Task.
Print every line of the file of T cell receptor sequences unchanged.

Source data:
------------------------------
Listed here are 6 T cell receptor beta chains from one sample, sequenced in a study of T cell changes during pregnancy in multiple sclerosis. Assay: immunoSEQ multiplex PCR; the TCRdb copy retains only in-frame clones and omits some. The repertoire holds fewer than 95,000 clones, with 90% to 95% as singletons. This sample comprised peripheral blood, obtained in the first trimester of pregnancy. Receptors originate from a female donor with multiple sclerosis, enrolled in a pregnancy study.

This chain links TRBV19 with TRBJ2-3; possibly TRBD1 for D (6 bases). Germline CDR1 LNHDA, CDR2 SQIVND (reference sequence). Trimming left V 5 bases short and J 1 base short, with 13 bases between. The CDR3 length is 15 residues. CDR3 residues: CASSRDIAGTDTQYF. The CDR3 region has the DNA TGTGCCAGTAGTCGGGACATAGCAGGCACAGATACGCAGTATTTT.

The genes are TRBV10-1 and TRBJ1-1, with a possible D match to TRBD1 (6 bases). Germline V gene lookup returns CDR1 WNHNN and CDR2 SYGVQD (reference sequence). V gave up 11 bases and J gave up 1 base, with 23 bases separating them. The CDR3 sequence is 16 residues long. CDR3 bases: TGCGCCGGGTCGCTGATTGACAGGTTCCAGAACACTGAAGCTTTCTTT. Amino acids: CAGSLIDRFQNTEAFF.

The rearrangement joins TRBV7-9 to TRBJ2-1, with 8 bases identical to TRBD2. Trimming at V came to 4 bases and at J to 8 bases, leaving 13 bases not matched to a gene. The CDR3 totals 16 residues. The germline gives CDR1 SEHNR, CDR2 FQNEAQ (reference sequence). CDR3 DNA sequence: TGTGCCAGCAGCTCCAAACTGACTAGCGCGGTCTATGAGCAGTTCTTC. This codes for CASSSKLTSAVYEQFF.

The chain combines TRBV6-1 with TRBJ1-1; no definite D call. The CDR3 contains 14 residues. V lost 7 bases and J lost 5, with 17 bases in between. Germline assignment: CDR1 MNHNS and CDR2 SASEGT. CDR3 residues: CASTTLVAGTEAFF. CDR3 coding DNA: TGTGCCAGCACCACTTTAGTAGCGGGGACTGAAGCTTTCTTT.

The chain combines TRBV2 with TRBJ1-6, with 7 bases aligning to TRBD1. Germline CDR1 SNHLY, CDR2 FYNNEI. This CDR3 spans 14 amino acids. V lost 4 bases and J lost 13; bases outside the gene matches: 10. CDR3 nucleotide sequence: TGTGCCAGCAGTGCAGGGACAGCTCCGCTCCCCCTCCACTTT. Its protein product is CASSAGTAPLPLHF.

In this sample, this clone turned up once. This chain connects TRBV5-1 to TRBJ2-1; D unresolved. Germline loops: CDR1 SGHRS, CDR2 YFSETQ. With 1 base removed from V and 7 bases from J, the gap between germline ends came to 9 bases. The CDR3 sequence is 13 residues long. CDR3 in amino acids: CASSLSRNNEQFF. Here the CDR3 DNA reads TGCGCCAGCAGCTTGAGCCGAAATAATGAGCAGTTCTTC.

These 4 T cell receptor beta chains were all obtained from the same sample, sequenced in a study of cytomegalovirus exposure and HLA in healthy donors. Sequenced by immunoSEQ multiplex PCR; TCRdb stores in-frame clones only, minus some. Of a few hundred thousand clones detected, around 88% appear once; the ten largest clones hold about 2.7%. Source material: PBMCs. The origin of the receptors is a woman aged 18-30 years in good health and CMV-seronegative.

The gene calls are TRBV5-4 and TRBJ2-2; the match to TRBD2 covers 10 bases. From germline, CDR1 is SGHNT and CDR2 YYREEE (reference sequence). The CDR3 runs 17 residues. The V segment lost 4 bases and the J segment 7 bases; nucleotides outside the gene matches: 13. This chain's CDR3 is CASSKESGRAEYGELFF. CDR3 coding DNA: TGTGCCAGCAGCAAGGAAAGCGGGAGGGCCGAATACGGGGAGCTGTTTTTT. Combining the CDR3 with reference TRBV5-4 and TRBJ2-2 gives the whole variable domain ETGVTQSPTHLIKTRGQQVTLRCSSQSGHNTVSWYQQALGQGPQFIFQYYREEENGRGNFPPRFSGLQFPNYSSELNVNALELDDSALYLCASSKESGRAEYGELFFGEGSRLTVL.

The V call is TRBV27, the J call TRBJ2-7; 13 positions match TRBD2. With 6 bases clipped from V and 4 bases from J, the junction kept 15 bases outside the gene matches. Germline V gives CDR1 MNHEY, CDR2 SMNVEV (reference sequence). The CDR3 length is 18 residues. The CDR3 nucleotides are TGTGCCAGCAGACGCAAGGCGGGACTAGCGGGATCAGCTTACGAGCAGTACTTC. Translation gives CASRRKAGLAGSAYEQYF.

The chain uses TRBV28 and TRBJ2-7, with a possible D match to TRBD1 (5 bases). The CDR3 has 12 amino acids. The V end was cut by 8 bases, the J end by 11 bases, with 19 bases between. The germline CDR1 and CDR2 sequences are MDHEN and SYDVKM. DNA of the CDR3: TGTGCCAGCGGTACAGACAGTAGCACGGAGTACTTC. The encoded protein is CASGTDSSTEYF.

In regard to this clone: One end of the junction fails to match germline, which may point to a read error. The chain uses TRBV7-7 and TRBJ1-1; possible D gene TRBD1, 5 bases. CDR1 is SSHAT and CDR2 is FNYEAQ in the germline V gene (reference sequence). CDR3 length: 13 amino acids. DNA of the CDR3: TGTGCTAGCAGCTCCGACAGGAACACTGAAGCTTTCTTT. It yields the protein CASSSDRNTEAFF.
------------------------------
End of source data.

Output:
Listed here are 6 T cell receptor beta chains from one sample, sequenced in a study of T cell changes during pregnancy in multiple sclerosis. Assay: immunoSEQ multiplex PCR; the TCRdb copy retains only in-frame clones and omits some. The repertoire holds fewer than 95,000 clones, with 90% to 95% as singletons. This sample comprised peripheral blood, obtained in the first trimester of pregnancy. Receptors originate from a female donor with multiple sclerosis, enrolled in a pregnancy study.

This chain links TRBV19 with TRBJ2-3; possibly TRBD1 for D (6 bases). Germline CDR1 LNHDA, CDR2 SQIVND (reference sequence). Trimming left V 5 bases short and J 1 base short, with 13 bases between. The CDR3 length is 15 residues. CDR3 residues: CASSRDIAGTDTQYF. The CDR3 region has the DNA TGTGCCAGTAGTCGGGACATAGCAGGCACAGATACGCAGTATTTT.

The genes are TRBV10-1 and TRBJ1-1, with a possible D match to TRBD1 (6 bases). Germline V gene lookup returns CDR1 WNHNN and CDR2 SYGVQD (reference sequence). V gave up 11 bases and J gave up 1 base, with 23 bases separating them. The CDR3 sequence is 16 residues long. CDR3 bases: TGCGCCGGGTCGCTGATTGACAGGTTCCAGAACACTGAAGCTTTCTTT. Amino acids: CAGSLIDRFQNTEAFF.

The rearrangement joins TRBV7-9 to TRBJ2-1, with 8 bases identical to TRBD2. Trimming at V came to 4 bases and at J to 8 bases, leaving 13 bases not matched to a gene. The CDR3 totals 16 residues. The germline gives CDR1 SEHNR, CDR2 FQNEAQ (reference sequence). CDR3 DNA sequence: TGTGCCAGCAGCTCCAAACTGACTAGCGCGGTCTATGAGCAGTTCTTC. This codes for CASSSKLTSAVYEQFF.

The chain combines TRBV6-1 with TRBJ1-1; no definite D call. The CDR3 contains 14 residues. V lost 7 bases and J lost 5, with 17 bases in between. Germline assignment: CDR1 MNHNS and CDR2 SASEGT. CDR3 residues: CASTTLVAGTEAFF. CDR3 coding DNA: TGTGCCAGCACCACTTTAGTAGCGGGGACTGAAGCTTTCTTT.

The chain combines TRBV2 with TRBJ1-6, with 7 bases aligning to TRBD1. Germline CDR1 SNHLY, CDR2 FYNNEI. This CDR3 spans 14 amino acids. V lost 4 bases and J lost 13; bases outside the gene matches: 10. CDR3 nucleotide sequence: TGTGCCAGCAGTGCAGGGACAGCTCCGCTCCCCCTCCACTTT. Its protein product is CASSAGTAPLPLHF.

In this sample, this clone turned up once. This chain connects TRBV5-1 to TRBJ2-1; D unresolved. Germline loops: CDR1 SGHRS, CDR2 YFSETQ. With 1 base removed from V and 7 bases from J, the gap between germline ends came to 9 bases. The CDR3 sequence is 13 residues long. CDR3 in amino acids: CASSLSRNNEQFF. Here the CDR3 DNA reads TGCGCCAGCAGCTTGAGCCGAAATAATGAGCAGTTCTTC.

These 4 T cell receptor beta chains were all obtained from the same sample, sequenced in a study of cytomegalovirus exposure and HLA in healthy donors. Sequenced by immunoSEQ multiplex PCR; TCRdb stores in-frame clones only, minus some. Of a few hundred thousand clones detected, around 88% appear once; the ten largest clones hold about 2.7%. Source material: PBMCs. The origin of the receptors is a woman aged 18-30 years in good health and CMV-seronegative.

The gene calls are TRBV5-4 and TRBJ2-2; the match to TRBD2 covers 10 bases. From germline, CDR1 is SGHNT and CDR2 YYREEE (reference sequence). The CDR3 runs 17 residues. The V segment lost 4 bases and the J segment 7 bases; nucleotides outside the gene matches: 13. This chain's CDR3 is CASSKESGRAEYGELFF. CDR3 coding DNA: TGTGCCAGCAGCAAGGAAAGCGGGAGGGCCGAATACGGGGAGCTGTTTTTT. Combining the CDR3 with reference TRBV5-4 and TRBJ2-2 gives the whole variable domain ETGVTQSPTHLIKTRGQQVTLRCSSQSGHNTVSWYQQALGQGPQFIFQYYREEENGRGNFPPRFSGLQFPNYSSELNVNALELDDSALYLCASSKESGRAEYGELFFGEGSRLTVL.

The V call is TRBV27, the J call TRBJ2-7; 13 positions match TRBD2. With 6 bases clipped from V and 4 bases from J, the junction kept 15 bases outside the gene matches. Germline V gives CDR1 MNHEY, CDR2 SMNVEV (reference sequence). The CDR3 length is 18 residues. The CDR3 nucleotides are TGTGCCAGCAGACGCAAGGCGGGACTAGCGGGATCAGCTTACGAGCAGTACTTC. Translation gives CASRRKAGLAGSAYEQYF.

The chain uses TRBV28 and TRBJ2-7, with a possible D match to TRBD1 (5 bases). The CDR3 has 12 amino acids. The V end was cut by 8 bases, the J end by 11 bases, with 19 bases between. The germline CDR1 and CDR2 sequences are MDHEN and SYDVKM. DNA of the CDR3: TGTGCCAGCGGTACAGACAGTAGCACGGAGTACTTC. The encoded protein is CASGTDSSTEYF.

In regard to this clone: One end of the junction fails to match germline, which may point to a read error. The chain uses TRBV7-7 and TRBJ1-1; possible D gene TRBD1, 5 bases. CDR1 is SSHAT and CDR2 is FNYEAQ in the germline V gene (reference sequence). CDR3 length: 13 amino acids. DNA of the CDR3: TGTGCTAGCAGCTCCGACAGGAACACTGAAGCTTTCTTT. It yields the protein CASSSDRNTEAFF.